Appeal from Superior Court of King County. Docket No: 95-8-02799-9. Date filed: 07/27/95. Judge signing: Hon. Marsha J. Pechman.
Authored by Mary K. Becker. Concurring: C. Kenneth Grosse, Faye C. Kennedy
The opinion of the court was delivered by: Becker
BECKER, J. -- A juvenile court dismissed second degree rape charges against Jared Marcum, finding that the police had unreasonably delayed in referring the case to the prosecutor. The record supports the trial court's Conclusion that the State's delay prejudiced Marcum's ability to defend against the charges. Accordingly, we affirm.
At the time of the events in question, Jared Marcum lived in a residential suburb of Issaquah. Among his neighborhood friends were two girls, L and J, age 14 and 15 respectively. On July 27, 1994, L reported that Marcum had come to her house during the night and that when she went out to the back yard to speak with him, he raped her.
The next day, J reported that she too had been a victim of a rape by Marcum. She said that she, Marcum, and L had gone for an evening walk in a wooded area several days earlier. While L was nearby picking flowers, Marcum allegedly forced J to the ground and raped her.
King County police detective Larry Gross, Jr. investigated both complaints. Gross completed his investigation in October. The file then languished on Gross' desk for nearly six months. Gross finally referred the case to the King County Prosecutor's Office the following April. An accompanying note explained, "Sorry for the delay in getting this. Thought I had sent it to you long ago. I don't know what happened!" On April 27, 1995, the State charged Marcum with two counts of Rape in the Second Degree.
Marcum filed a motion to dismiss under Local Juvenile Court Rule 7.14(b). The Rule provides:
The Court may dismiss an information if it is established that there has been an unreasonable delay in referral of the offense by the police to the prosecutor. For purposes of this rule, a delay of more than two weeks from the date of completion of the police investigation of the offense to the time of receipt of the referral by the prosecutor shall be deemed prima facie evidence of an unreasonable delay. Upon a prima facie showing of unreasonable delay the Court shall then determine whether or not dismissal or other appropriate sanction will be imposed. Among those factors otherwise considered the Court shall consider the following: (1) the length of the delay;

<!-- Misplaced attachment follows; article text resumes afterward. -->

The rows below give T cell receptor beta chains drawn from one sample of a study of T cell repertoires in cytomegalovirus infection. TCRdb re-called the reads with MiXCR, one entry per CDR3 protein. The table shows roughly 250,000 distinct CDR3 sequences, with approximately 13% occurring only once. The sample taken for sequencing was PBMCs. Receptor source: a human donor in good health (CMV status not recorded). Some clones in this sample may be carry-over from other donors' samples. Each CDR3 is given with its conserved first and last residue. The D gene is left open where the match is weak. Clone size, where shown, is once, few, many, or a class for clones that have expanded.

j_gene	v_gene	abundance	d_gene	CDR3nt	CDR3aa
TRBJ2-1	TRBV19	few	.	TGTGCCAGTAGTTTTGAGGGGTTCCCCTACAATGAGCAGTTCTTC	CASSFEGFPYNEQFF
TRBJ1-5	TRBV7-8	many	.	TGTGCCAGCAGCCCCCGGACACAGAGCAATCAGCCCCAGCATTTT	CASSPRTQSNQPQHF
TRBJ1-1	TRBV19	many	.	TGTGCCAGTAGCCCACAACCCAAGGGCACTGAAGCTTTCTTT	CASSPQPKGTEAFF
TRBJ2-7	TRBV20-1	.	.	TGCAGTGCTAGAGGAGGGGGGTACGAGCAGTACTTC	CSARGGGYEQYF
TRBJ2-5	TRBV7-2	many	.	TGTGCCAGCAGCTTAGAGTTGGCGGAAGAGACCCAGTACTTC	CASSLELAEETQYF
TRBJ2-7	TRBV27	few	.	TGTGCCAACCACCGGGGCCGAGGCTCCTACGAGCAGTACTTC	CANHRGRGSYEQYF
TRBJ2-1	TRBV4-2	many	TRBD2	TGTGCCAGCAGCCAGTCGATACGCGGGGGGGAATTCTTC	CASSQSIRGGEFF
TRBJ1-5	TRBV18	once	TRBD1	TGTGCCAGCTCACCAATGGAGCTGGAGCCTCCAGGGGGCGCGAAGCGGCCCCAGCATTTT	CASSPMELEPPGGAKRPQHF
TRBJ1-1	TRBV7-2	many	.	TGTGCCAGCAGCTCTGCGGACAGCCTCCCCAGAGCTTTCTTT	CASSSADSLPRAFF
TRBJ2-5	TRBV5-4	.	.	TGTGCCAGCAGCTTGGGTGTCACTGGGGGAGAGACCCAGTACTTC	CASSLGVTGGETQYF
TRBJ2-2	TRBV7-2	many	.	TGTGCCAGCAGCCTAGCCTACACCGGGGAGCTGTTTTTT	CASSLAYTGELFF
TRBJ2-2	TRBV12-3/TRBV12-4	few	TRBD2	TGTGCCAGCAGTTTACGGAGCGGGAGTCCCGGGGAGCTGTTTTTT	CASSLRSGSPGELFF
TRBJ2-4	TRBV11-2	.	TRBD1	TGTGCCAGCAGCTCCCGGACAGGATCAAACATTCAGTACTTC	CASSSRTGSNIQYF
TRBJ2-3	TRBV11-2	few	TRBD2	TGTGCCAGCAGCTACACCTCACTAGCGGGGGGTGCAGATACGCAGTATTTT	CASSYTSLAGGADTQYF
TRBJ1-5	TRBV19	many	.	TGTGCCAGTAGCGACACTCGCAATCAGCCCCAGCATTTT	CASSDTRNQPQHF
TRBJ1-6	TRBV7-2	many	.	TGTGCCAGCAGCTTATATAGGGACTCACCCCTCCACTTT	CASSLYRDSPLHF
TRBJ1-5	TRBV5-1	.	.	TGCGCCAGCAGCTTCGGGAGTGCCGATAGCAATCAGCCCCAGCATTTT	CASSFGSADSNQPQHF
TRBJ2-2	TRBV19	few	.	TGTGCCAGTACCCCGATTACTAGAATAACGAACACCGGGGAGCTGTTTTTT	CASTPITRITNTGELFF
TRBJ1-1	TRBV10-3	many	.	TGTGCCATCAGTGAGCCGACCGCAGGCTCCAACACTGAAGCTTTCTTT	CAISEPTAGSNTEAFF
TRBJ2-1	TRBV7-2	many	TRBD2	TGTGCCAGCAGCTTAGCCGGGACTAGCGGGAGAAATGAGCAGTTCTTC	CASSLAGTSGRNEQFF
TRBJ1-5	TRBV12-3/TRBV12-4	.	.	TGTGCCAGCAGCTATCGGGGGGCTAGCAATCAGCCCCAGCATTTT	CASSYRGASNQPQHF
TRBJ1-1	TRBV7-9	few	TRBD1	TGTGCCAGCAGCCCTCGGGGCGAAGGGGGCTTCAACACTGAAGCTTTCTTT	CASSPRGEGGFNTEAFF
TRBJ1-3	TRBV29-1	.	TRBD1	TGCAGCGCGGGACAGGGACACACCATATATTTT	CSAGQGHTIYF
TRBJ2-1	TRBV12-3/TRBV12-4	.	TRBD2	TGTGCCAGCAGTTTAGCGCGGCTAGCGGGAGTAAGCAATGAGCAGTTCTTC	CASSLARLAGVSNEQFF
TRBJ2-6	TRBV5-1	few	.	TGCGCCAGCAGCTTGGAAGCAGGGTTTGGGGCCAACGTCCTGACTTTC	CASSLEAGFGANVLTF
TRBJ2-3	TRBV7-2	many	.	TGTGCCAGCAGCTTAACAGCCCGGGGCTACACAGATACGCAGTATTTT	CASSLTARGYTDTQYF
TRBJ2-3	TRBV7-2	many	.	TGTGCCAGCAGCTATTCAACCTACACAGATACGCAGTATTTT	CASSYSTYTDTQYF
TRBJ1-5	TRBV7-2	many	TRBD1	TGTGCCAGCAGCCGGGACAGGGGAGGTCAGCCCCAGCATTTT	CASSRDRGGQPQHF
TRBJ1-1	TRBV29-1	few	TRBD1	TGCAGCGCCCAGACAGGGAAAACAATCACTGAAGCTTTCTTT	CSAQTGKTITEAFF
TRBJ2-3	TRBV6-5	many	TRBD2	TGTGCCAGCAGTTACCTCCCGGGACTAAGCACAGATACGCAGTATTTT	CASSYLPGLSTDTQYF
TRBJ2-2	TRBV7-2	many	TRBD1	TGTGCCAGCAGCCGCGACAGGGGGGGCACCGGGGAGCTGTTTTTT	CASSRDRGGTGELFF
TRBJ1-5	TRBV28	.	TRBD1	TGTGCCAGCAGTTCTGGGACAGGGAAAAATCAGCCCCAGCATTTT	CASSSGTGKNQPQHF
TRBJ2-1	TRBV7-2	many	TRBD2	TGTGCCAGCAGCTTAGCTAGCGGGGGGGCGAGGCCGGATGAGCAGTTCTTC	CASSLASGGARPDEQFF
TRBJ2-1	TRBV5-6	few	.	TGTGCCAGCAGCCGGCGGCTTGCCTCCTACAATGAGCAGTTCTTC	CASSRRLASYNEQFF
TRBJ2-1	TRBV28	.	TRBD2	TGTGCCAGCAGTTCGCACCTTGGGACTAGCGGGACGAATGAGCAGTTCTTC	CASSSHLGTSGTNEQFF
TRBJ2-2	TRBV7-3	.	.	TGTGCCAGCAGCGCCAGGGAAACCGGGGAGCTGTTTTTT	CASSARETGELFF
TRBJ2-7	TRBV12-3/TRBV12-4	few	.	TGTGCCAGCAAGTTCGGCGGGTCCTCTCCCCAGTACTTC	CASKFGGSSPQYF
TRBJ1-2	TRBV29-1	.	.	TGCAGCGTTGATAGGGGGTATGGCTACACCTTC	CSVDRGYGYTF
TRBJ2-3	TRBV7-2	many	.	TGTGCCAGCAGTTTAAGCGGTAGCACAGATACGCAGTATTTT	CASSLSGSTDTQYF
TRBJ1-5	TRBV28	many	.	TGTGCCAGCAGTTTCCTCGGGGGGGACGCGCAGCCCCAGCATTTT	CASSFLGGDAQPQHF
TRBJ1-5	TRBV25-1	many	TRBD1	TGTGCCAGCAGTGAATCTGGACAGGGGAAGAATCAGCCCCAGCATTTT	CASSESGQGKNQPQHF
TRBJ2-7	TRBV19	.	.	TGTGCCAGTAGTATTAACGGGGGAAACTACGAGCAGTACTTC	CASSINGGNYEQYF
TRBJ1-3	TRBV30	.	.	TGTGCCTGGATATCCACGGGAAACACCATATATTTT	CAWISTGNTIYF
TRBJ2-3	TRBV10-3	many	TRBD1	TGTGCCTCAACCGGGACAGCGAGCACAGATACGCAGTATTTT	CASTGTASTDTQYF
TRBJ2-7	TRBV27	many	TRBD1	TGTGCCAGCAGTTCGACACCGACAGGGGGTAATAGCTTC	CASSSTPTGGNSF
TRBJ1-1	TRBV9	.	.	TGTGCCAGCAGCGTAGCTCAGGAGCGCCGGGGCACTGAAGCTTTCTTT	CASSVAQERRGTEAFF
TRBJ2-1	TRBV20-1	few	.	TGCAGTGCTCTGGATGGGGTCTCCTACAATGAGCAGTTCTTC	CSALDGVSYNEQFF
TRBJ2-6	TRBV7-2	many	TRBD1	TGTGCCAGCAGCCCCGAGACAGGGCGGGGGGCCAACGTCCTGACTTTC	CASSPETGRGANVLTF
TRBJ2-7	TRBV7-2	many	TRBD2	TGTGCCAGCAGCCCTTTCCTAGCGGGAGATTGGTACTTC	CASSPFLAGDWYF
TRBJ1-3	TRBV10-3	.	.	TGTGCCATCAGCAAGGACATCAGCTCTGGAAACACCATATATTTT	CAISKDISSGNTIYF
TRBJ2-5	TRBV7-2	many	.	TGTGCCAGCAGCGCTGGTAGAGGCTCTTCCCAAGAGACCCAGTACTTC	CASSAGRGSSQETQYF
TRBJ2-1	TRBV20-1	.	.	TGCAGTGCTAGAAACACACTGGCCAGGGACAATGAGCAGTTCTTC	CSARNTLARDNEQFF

(2) the reason for the delay; (3) the impact of the delay on the ability to defend against the charge; and (4) the seriousness of the alleged offense. . . .
The trial court granted the motion to dismiss, and later denied the State's motion for reconsideration. The State appeals.
In State v. Chavez, *fn1 the Supreme Court sustained a separation of powers challenge to a local rule similar to King County's LJuCR 7.14(b). The Court recognized that authority to regulate preaccusatorial procedures under court rules cannot exceed the authority to enforce constitutional and statutory mandates. So long as the applicable statute of limitations and speedy trial rules are satisfied, authority to dismiss for prefiling delay can derive only from the due process clause. *fn2 Washington courts apply a three-step test for determining whether preaccusatorial delay violates due process:
(1) The defendant must show he was prejudiced by the delay; (2) the court must consider the reasons for the delay; and (3) if the State is able to justify the delay, the court must undertake a further balancing of the State's interest and the prejudice to the accused. *fn3
Rather than striking down the rule on the grounds that it exceeded local courts' rule-making authority, the Supreme Court simply read the rule as a restatement of the due process test:
The juvenile court rule here in question (LJuCR 7.14(b)) appears consistent with due process in that it requires the court to consider similar factors in determining whether to dismiss a case against a juvenile defendant because of prefiling delay. *fn4 The Court determined the requirement for a finding of ...